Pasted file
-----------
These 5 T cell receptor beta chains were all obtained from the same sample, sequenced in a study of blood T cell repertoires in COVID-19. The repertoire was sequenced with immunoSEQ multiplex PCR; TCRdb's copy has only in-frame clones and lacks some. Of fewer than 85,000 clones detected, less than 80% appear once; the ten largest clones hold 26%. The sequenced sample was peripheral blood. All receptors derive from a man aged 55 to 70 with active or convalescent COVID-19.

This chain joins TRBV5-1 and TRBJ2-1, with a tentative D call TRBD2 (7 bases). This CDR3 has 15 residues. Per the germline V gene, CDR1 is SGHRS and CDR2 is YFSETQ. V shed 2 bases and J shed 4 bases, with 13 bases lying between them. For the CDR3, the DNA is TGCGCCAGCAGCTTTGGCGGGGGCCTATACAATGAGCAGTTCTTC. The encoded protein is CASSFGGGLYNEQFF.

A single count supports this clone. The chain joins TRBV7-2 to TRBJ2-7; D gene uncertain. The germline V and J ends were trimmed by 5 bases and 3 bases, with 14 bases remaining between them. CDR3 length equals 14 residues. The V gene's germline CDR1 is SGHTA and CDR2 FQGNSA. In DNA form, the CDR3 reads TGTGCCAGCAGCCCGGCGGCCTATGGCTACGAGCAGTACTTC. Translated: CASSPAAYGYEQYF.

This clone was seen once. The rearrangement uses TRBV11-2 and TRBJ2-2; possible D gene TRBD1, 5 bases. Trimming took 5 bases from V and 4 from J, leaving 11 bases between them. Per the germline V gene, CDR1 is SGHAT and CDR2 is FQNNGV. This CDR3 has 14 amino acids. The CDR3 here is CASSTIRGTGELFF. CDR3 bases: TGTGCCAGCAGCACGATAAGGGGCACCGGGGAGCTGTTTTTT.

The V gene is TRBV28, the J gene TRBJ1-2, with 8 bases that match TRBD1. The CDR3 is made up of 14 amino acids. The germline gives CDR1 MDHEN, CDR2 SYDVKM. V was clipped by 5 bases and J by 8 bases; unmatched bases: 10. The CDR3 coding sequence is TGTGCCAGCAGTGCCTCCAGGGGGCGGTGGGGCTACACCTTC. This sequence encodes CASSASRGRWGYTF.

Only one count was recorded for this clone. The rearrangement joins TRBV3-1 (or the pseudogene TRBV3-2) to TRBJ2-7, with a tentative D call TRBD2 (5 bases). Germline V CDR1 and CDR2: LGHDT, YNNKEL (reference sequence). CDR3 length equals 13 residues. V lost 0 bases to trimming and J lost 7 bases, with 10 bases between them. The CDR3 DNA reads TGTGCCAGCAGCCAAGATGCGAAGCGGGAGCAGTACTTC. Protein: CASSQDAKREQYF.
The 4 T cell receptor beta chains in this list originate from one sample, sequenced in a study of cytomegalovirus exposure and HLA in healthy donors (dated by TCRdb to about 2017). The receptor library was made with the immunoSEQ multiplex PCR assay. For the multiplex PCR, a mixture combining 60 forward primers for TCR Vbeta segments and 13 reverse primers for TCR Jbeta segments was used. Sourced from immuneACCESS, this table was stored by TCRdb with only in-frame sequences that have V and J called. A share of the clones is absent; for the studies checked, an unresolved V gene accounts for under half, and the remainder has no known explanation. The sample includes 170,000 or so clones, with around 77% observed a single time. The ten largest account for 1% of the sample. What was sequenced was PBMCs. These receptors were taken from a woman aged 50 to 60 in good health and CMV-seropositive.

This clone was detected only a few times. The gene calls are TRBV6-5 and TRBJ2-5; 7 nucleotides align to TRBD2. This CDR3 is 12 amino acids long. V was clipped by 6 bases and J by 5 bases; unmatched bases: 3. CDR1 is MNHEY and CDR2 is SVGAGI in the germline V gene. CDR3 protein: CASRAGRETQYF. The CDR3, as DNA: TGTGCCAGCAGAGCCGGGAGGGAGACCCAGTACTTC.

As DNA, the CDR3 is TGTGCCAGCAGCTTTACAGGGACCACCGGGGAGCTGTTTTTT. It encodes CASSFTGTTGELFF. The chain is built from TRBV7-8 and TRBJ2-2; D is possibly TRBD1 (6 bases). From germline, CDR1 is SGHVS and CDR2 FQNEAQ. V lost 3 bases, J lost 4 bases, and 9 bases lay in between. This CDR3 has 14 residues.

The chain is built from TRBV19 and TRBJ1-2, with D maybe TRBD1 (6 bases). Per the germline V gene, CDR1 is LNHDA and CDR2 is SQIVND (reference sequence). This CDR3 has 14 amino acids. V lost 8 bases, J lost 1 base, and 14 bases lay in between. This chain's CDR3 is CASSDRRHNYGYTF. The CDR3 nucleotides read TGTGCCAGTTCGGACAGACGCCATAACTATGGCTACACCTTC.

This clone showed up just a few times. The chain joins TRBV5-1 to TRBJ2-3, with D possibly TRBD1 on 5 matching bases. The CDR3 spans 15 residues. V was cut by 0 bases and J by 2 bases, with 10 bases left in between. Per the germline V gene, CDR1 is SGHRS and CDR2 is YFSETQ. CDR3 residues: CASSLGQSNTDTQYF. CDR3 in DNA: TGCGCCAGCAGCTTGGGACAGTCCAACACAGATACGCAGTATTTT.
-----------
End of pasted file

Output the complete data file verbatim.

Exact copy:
These 5 T cell receptor beta chains were all obtained from the same sample, sequenced in a study of blood T cell repertoires in COVID-19. The repertoire was sequenced with immunoSEQ multiplex PCR; TCRdb's copy has only in-frame clones and lacks some. Of fewer than 85,000 clones detected, less than 80% appear once; the ten largest clones hold 26%. The sequenced sample was peripheral blood. All receptors derive from a man aged 55 to 70 with active or convalescent COVID-19.

This chain joins TRBV5-1 and TRBJ2-1, with a tentative D call TRBD2 (7 bases). This CDR3 has 15 residues. Per the germline V gene, CDR1 is SGHRS and CDR2 is YFSETQ. V shed 2 bases and J shed 4 bases, with 13 bases lying between them. For the CDR3, the DNA is TGCGCCAGCAGCTTTGGCGGGGGCCTATACAATGAGCAGTTCTTC. The encoded protein is CASSFGGGLYNEQFF.

A single count supports this clone. The chain joins TRBV7-2 to TRBJ2-7; D gene uncertain. The germline V and J ends were trimmed by 5 bases and 3 bases, with 14 bases remaining between them. CDR3 length equals 14 residues. The V gene's germline CDR1 is SGHTA and CDR2 FQGNSA. In DNA form, the CDR3 reads TGTGCCAGCAGCCCGGCGGCCTATGGCTACGAGCAGTACTTC. Translated: CASSPAAYGYEQYF.

This clone was seen once. The rearrangement uses TRBV11-2 and TRBJ2-2; possible D gene TRBD1, 5 bases. Trimming took 5 bases from V and 4 from J, leaving 11 bases between them. Per the germline V gene, CDR1 is SGHAT and CDR2 is FQNNGV. This CDR3 has 14 amino acids. The CDR3 here is CASSTIRGTGELFF. CDR3 bases: TGTGCCAGCAGCACGATAAGGGGCACCGGGGAGCTGTTTTTT.

The V gene is TRBV28, the J gene TRBJ1-2, with 8 bases that match TRBD1. The CDR3 is made up of 14 amino acids. The germline gives CDR1 MDHEN, CDR2 SYDVKM. V was clipped by 5 bases and J by 8 bases; unmatched bases: 10. The CDR3 coding sequence is TGTGCCAGCAGTGCCTCCAGGGGGCGGTGGGGCTACACCTTC. This sequence encodes CASSASRGRWGYTF.

Only one count was recorded for this clone. The rearrangement joins TRBV3-1 (or the pseudogene TRBV3-2) to TRBJ2-7, with a tentative D call TRBD2 (5 bases). Germline V CDR1 and CDR2: LGHDT, YNNKEL (reference sequence). CDR3 length equals 13 residues. V lost 0 bases to trimming and J lost 7 bases, with 10 bases between them. The CDR3 DNA reads TGTGCCAGCAGCCAAGATGCGAAGCGGGAGCAGTACTTC. Protein: CASSQDAKREQYF.
The 4 T cell receptor beta chains in this list originate from one sample, sequenced in a study of cytomegalovirus exposure and HLA in healthy donors (dated by TCRdb to about 2017). The receptor library was made with the immunoSEQ multiplex PCR assay. For the multiplex PCR, a mixture combining 60 forward primers for TCR Vbeta segments and 13 reverse primers for TCR Jbeta segments was used. Sourced from immuneACCESS, this table was stored by TCRdb with only in-frame sequences that have V and J called. A share of the clones is absent; for the studies checked, an unresolved V gene accounts for under half, and the remainder has no known explanation. The sample includes 170,000 or so clones, with around 77% observed a single time. The ten largest account for 1% of the sample. What was sequenced was PBMCs. These receptors were taken from a woman aged 50 to 60 in good health and CMV-seropositive.

This clone was detected only a few times. The gene calls are TRBV6-5 and TRBJ2-5; 7 nucleotides align to TRBD2. This CDR3 is 12 amino acids long. V was clipped by 6 bases and J by 5 bases; unmatched bases: 3. CDR1 is MNHEY and CDR2 is SVGAGI in the germline V gene. CDR3 protein: CASRAGRETQYF. The CDR3, as DNA: TGTGCCAGCAGAGCCGGGAGGGAGACCCAGTACTTC.

As DNA, the CDR3 is TGTGCCAGCAGCTTTACAGGGACCACCGGGGAGCTGTTTTTT. It encodes CASSFTGTTGELFF. The chain is built from TRBV7-8 and TRBJ2-2; D is possibly TRBD1 (6 bases). From germline, CDR1 is SGHVS and CDR2 FQNEAQ. V lost 3 bases, J lost 4 bases, and 9 bases lay in between. This CDR3 has 14 residues.

The chain is built from TRBV19 and TRBJ1-2, with D maybe TRBD1 (6 bases). Per the germline V gene, CDR1 is LNHDA and CDR2 is SQIVND (reference sequence). This CDR3 has 14 amino acids. V lost 8 bases, J lost 1 base, and 14 bases lay in between. This chain's CDR3 is CASSDRRHNYGYTF. The CDR3 nucleotides read TGTGCCAGTTCGGACAGACGCCATAACTATGGCTACACCTTC.

This clone showed up just a few times. The chain joins TRBV5-1 to TRBJ2-3, with D possibly TRBD1 on 5 matching bases. The CDR3 spans 15 residues. V was cut by 0 bases and J by 2 bases, with 10 bases left in between. Per the germline V gene, CDR1 is SGHRS and CDR2 is YFSETQ. CDR3 residues: CASSLGQSNTDTQYF. CDR3 in DNA: TGCGCCAGCAGCTTGGGACAGTCCAACACAGATACGCAGTATTTT.